A piston lies inside a hollowed-out area called a cylinder. The crown of a piston faces an enclosed compression chamber where gasoline ignites and forces the piston downward. A series of grooves lie below the crown. These grooves contain the piston rings, which help an engine run smoothly.
Sealing Compression Chambers
The elastic piston rings fit snugly against the walls of the cylinder. When gasoline ignites and the resultant gas fills the compression chamber, the piston rings prevent gas from escaping into areas where it will not contribute to the downward thrust of the piston.
The lower piston rings are called oil-control rings or scraper rings. The area between the skirt and the cylinder becomes oily as the piston moves upward. Then the oil-control rings scrape most of the oil off the cylinder walls when gases force the cylinder downward, according to "The Fundamentals of Motor Vehicle Technology." This prevents oil from getting into the compression chamber, where it will burn and cause the engine to emit smoke.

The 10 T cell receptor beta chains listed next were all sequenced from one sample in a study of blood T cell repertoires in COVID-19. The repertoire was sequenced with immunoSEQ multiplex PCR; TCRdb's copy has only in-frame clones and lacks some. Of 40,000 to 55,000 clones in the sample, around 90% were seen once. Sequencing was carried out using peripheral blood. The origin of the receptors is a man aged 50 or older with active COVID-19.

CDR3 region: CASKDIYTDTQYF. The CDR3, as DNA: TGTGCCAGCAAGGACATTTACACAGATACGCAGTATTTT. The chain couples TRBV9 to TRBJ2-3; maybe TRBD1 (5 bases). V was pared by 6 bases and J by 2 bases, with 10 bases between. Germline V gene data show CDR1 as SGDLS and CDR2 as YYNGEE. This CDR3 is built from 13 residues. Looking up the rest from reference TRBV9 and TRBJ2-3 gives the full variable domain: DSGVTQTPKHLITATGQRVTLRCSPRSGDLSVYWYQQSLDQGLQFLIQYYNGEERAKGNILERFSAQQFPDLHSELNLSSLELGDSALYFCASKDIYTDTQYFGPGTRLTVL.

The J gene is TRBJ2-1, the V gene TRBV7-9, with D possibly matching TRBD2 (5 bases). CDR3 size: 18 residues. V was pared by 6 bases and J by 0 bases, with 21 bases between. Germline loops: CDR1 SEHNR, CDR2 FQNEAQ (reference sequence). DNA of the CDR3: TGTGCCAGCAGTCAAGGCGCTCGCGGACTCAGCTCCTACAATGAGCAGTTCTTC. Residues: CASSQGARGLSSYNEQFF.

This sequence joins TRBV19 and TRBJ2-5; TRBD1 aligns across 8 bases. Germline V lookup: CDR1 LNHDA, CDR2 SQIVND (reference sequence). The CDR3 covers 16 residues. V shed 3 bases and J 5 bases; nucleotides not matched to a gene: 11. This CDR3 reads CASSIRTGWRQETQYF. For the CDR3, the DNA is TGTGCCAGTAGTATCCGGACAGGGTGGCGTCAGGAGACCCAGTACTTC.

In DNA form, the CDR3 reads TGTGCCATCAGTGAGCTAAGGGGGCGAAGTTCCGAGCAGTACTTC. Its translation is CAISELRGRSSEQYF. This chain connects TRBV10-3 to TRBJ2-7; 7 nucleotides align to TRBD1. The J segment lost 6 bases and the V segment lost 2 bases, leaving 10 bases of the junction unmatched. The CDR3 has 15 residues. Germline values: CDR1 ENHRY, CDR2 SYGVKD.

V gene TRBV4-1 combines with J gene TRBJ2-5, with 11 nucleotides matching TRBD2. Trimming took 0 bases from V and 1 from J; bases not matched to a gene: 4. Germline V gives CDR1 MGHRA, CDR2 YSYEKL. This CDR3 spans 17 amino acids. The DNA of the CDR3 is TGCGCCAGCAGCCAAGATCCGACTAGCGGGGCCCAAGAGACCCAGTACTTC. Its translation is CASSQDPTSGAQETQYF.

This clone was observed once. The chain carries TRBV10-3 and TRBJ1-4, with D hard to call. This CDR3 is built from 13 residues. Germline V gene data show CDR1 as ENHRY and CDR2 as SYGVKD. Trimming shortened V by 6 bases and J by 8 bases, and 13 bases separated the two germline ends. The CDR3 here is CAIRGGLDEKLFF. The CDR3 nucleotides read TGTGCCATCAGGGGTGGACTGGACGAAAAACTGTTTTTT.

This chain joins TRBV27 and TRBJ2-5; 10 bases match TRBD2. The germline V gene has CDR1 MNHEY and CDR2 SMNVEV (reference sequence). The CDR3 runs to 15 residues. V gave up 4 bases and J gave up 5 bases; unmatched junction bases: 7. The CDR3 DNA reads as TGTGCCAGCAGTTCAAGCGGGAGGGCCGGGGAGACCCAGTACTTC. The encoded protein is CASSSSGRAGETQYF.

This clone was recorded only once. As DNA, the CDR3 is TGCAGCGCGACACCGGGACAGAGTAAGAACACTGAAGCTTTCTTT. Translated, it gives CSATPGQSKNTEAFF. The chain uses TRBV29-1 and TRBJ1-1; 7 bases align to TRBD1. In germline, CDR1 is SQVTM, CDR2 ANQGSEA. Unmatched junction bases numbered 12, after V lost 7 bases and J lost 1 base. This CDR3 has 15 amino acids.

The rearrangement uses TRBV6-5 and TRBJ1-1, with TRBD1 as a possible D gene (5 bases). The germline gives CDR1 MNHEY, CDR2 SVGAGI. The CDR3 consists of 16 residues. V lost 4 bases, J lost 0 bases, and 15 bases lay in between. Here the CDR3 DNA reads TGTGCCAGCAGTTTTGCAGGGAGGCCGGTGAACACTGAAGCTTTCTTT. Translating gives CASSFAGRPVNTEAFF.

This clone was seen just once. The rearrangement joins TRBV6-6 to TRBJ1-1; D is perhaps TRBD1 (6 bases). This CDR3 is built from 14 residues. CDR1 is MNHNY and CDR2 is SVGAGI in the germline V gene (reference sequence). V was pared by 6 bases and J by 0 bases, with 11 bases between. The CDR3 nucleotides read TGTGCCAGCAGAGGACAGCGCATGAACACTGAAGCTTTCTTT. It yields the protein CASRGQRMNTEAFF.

The burning gasoline makes the crown of the piston very hot. The piston rings cool the piston head by conducting the heat away from it to the cylinder wall. The cylinder wall passes the heat on, until it dissipates in the outside air.
Stabilising the Piston
The elastic piston rings expand till they reach the walls of the cylinder. This stabilises the piston and keeps it from knocking against the sides of the cylinder.